Greece faces recession warning as bailout talks set to open

Greece Prepares for Vote on More Measures to Secure Bailout


Greece's most influential think tank warned on Thursday of a sharp drop back into recession in a report that came hours after parliament approved a second package of reform measures aimed at securing a new bailout from international lenders.

In its quarterly report, the IOBE institute said that capital controls imposed last month to stop a bank run pushing the financial system into collapse would exact a heavy toll across the economy.

Reversing a forecast for growth this year of 1 percent made as recently as April, it said the economy would contract by as much as 2.0-2.5 percent after growing 0.7 percent in 2014 and would remain in recession next year as well.

Photos of Greece's violent protests:

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Greece faces recession warning as bailout talks set to open
Riot police use their shields against petrol bombs lobbed by protesters during an anti-austerity protest on July 15, 2015. Anti-austerity protesters hurled petrol bombs at police in front of Greece's parliament on Wednesday as lawmakers began debating deeply unpopular reforms needed to unlock a new eurozone bailout.Riot police responded with tear gas against dozens of hooded protesters who set ablaze parts of Syntagma square in central Athens. AFP PHOTO/ LOUISA GOULIAMAKI (Photo credit should read LOUISA GOULIAMAKI/AFP/Getty Images)
Masked protesters stand amid tear gas in front of thre Greek parliament in Athens during an anti-austerity protest on July 15, 2015. Anti-austerity protesters hurled petrol bombs at police in front of Greece's parliament on Wednesday as lawmakers began debating deeply unpopular reforms needed to unlock a new eurozone bailout.Riot police responded with tear gas against dozens of hooded protesters who set ablaze parts of Syntagma square in central Athens .AFP PHOTO/ LOUISA GOULIAMAKI (Photo credit should read LOUISA GOULIAMAKI/AFP/Getty Images)
Riot police stand amid petrol bombs threw by protesters during an anti-austerity protest on July 15, 2015. Anti-austerity protesters hurled petrol bombs at police in front of Greece's parliament on Wednesday as lawmakers began debating deeply unpopular reforms needed to unlock a new eurozone bailout.Riot police responded with tear gas against dozens of hooded protesters who set ablaze parts of Syntagma square in central Athens .AFP PHOTO/ LOUISA GOULIAMAKI (Photo credit should read LOUISA GOULIAMAKI/AFP/Getty Images)
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The report underlined the headwinds facing leftwing Prime Minister Alexis Tsipras, who must negotiate a bailout worth up to 86 billion euros with sceptical lenders, while struggling to hold his divided Syriza party together.

While his own personal popularity is high, a renewed drop into recession after a modest recovery last year would test his government's ability to push through the tough mix of tax hikes, spending cuts and economic reforms demanded by the lenders.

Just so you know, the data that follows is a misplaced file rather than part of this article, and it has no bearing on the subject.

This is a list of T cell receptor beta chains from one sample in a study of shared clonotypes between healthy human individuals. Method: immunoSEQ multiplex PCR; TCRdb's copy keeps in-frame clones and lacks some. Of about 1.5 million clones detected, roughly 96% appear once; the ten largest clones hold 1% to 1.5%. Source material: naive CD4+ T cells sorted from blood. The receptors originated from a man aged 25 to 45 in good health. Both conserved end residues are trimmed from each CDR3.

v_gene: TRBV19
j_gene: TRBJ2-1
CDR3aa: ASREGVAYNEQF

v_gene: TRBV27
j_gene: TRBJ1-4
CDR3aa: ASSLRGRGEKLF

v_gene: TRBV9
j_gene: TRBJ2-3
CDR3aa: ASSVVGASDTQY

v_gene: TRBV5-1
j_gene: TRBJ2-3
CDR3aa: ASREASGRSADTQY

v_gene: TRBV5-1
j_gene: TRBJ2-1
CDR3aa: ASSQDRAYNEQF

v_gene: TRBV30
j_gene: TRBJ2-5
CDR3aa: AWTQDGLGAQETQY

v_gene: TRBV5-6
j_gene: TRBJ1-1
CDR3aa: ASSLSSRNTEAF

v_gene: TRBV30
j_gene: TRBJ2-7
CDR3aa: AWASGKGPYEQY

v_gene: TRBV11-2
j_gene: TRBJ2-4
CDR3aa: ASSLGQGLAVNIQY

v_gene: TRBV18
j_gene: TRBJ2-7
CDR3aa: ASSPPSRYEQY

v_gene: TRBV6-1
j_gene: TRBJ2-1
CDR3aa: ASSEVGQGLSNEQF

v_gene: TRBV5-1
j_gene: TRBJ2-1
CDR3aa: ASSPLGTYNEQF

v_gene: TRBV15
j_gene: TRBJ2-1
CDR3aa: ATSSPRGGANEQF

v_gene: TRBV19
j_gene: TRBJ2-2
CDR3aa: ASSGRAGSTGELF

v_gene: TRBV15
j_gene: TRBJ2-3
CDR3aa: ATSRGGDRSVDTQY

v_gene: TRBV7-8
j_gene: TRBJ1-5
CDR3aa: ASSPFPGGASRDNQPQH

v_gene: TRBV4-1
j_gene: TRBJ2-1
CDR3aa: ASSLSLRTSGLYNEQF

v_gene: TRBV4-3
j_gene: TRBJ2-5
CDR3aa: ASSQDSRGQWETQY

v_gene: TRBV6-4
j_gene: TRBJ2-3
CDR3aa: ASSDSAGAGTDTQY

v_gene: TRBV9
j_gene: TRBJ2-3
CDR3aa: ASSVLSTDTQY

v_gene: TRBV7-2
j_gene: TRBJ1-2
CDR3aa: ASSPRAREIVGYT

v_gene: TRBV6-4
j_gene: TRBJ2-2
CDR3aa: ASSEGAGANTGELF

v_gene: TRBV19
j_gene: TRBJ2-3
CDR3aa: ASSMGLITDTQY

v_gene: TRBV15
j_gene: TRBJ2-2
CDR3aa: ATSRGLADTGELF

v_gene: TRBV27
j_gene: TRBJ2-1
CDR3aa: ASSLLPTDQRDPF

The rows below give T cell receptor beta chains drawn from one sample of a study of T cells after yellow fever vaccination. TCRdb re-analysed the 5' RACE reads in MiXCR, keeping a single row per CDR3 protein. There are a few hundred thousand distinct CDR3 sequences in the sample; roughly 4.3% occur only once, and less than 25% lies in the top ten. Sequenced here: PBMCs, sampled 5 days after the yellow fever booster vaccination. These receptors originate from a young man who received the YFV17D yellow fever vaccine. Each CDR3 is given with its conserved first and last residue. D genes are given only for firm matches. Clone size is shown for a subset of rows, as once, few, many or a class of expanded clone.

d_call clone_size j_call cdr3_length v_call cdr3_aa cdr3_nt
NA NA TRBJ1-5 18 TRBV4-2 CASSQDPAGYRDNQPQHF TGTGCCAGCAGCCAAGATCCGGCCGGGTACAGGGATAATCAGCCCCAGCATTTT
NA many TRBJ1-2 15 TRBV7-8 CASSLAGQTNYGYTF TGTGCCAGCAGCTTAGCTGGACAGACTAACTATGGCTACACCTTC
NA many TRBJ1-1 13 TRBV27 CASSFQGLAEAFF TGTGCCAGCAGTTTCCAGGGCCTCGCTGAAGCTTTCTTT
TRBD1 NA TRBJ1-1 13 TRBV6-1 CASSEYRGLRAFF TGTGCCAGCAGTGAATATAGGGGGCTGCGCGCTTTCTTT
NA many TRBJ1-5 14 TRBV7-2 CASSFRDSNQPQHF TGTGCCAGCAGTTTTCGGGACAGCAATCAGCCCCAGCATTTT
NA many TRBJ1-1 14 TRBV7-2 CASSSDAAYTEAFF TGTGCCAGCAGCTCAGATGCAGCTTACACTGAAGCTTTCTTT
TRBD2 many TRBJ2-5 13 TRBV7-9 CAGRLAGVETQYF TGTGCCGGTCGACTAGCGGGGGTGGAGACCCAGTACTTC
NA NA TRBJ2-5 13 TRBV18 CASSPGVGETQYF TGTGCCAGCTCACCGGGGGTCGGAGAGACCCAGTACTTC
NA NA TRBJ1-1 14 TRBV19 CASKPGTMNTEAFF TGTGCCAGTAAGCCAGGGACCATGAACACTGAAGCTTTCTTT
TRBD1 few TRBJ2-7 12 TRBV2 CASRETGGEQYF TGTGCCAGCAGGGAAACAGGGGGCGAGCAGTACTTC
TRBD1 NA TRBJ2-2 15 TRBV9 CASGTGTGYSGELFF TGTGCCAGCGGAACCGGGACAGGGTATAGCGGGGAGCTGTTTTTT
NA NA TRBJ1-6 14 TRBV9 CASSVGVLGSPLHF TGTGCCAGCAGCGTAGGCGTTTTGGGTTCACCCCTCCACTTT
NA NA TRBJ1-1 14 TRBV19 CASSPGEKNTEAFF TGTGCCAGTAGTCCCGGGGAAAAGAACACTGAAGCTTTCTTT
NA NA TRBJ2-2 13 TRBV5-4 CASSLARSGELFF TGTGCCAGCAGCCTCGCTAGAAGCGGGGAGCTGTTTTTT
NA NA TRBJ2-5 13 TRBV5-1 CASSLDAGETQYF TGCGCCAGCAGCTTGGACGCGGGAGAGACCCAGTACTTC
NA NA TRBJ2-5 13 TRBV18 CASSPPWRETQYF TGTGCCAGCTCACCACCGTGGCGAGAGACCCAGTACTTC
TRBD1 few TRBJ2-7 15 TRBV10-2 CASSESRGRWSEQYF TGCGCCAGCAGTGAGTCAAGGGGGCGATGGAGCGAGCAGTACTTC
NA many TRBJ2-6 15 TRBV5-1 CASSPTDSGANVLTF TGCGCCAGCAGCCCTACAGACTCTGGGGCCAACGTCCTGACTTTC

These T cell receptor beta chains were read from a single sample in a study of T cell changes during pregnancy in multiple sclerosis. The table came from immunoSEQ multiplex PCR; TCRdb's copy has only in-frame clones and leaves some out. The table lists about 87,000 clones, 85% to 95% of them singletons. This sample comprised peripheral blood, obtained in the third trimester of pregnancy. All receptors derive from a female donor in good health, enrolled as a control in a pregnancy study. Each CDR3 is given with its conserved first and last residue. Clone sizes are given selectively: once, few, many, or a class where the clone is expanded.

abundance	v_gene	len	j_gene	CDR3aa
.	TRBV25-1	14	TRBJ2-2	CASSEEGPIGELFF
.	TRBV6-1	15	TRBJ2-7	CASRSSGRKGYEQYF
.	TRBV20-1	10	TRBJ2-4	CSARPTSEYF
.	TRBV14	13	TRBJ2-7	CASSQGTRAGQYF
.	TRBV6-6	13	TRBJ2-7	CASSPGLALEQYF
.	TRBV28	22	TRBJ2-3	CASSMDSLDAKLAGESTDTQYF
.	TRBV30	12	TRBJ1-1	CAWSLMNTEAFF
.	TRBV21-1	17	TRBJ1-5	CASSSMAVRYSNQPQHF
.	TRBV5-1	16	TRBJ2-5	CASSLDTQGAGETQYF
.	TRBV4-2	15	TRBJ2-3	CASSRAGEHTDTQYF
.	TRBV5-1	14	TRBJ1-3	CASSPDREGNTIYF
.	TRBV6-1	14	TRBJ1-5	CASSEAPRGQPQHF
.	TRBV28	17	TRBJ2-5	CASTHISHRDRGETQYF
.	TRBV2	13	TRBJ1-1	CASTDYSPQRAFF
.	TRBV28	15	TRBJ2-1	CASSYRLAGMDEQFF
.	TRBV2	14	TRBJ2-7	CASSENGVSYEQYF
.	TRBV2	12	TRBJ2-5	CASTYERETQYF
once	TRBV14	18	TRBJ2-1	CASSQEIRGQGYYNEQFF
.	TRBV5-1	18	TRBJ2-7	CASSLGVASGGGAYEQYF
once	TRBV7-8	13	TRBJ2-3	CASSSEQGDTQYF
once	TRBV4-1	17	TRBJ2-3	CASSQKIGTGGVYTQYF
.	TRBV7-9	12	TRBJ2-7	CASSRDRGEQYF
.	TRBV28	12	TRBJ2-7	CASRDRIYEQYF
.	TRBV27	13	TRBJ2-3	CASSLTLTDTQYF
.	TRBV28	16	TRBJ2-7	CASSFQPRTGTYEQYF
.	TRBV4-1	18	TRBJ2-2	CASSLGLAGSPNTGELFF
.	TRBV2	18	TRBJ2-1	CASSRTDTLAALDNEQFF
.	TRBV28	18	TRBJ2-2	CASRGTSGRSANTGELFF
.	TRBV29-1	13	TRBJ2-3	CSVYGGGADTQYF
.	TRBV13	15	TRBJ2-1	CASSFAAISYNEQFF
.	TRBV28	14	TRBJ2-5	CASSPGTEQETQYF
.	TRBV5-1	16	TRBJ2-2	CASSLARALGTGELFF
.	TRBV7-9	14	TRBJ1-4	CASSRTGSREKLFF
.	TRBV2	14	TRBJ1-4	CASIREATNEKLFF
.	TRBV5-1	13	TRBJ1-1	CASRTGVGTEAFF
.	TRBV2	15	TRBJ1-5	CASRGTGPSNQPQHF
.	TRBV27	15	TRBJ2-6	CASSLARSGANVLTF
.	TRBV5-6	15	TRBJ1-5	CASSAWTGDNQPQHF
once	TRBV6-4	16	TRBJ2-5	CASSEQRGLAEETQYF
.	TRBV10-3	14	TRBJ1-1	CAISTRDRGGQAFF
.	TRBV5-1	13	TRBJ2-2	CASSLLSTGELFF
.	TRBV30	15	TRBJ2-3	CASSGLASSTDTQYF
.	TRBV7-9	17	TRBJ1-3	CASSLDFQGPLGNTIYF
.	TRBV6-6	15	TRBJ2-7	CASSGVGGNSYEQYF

Formal negotiations with officials from the European Commission, European Central Bank and International Monetary Fund are due to start in Athens on Friday with the aim of wrapping them up by Aug. 20.

But already there have been doubts about whether the severely weakened Greek economy can support the program after a six year-long slump that has cut national output by a quarter and sent unemployment over 25 percent.

Banks have re-opened after the ECB restored emergency funding last week but capital controls remain in place, hobbling companies that deal with suppliers outside Greece and highlighting the fragile state of the financial system.

Photos of Greece's banks reopening:

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Greece faces recession warning as bailout talks set to open
ATHENS, GREECE - JULY 20: People wait to enter a bank branch as Greek banks reopened on Monday morning after three weeks of closure on July 20, 2015 in Athens, Greece. Many restrictions on transactions will remain and a lot of goods and services will become more expensive as a result of a rise in value added tax (VAT) approved by Parliament last Thursday, which is among the first batch of austerity measures demanded by Greece's creditors. (Photo by Milos Bicanski/Getty Images)
ATHENS, GREECE - JULY 20: People queue to get money from ATMs as Greek banks reopened on Monday morning after three weeks of closure on July 20, 2015 in Athens, Greece. Many restrictions on transactions will remain and a lot of goods and services will become more expensive as a result of a rise in value added tax (VAT) approved by Parliament last Thursday, which is among the first batch of austerity measures demanded by Greece's creditors. (Photo by Milos Bicanski/Getty Images)
ATHENS, GREECE - JULY 20: People wait to enter a bank branch as Greek banks reopened on Monday morning after three weeks of closure on July 20, 2015 in Athens, Greece. Many restrictions on transactions will remain and a lot of goods and services will become more expensive as a result of a rise in value added tax (VAT) approved by Parliament last Thursday, which is among the first batch of austerity measures demanded by Greece's creditors. (Photo by Milos Bicanski/Getty Images)
ATHENS, GREECE - JULY 20: A National Bank official opens the door of a bank branch as people enter after Greek banks reopened on Monday morning after three weeks of closure on July 20, 2015 in Athens, Greece. Many restrictions on transactions will remain and a lot of goods and services will become more expensive as a result of a rise in value added tax (VAT) approved by Parliament last Thursday, which is among the first batch of austerity measures demanded by Greece's creditors. (Photo by Milos Bicanski/Getty Images)
People enter a branch of a national bank in Athens on July 20, 2015. Greek banks reopened after a three-week shutdown imposed to stop mass cash withdrawals crashing the financial system, but citizens woke up to widespread price hikes as part of a cash-for-reform deal with the country's creditors. The shutdown since June 29 is estimated to have cost the economy some 3.0 billion euros ($3.3 billion) in market shortages and export disruption. AFP PHOTO/ LOUISA GOULIAMAKI (Photo credit should read LOUISA GOULIAMAKI/AFP/Getty Images)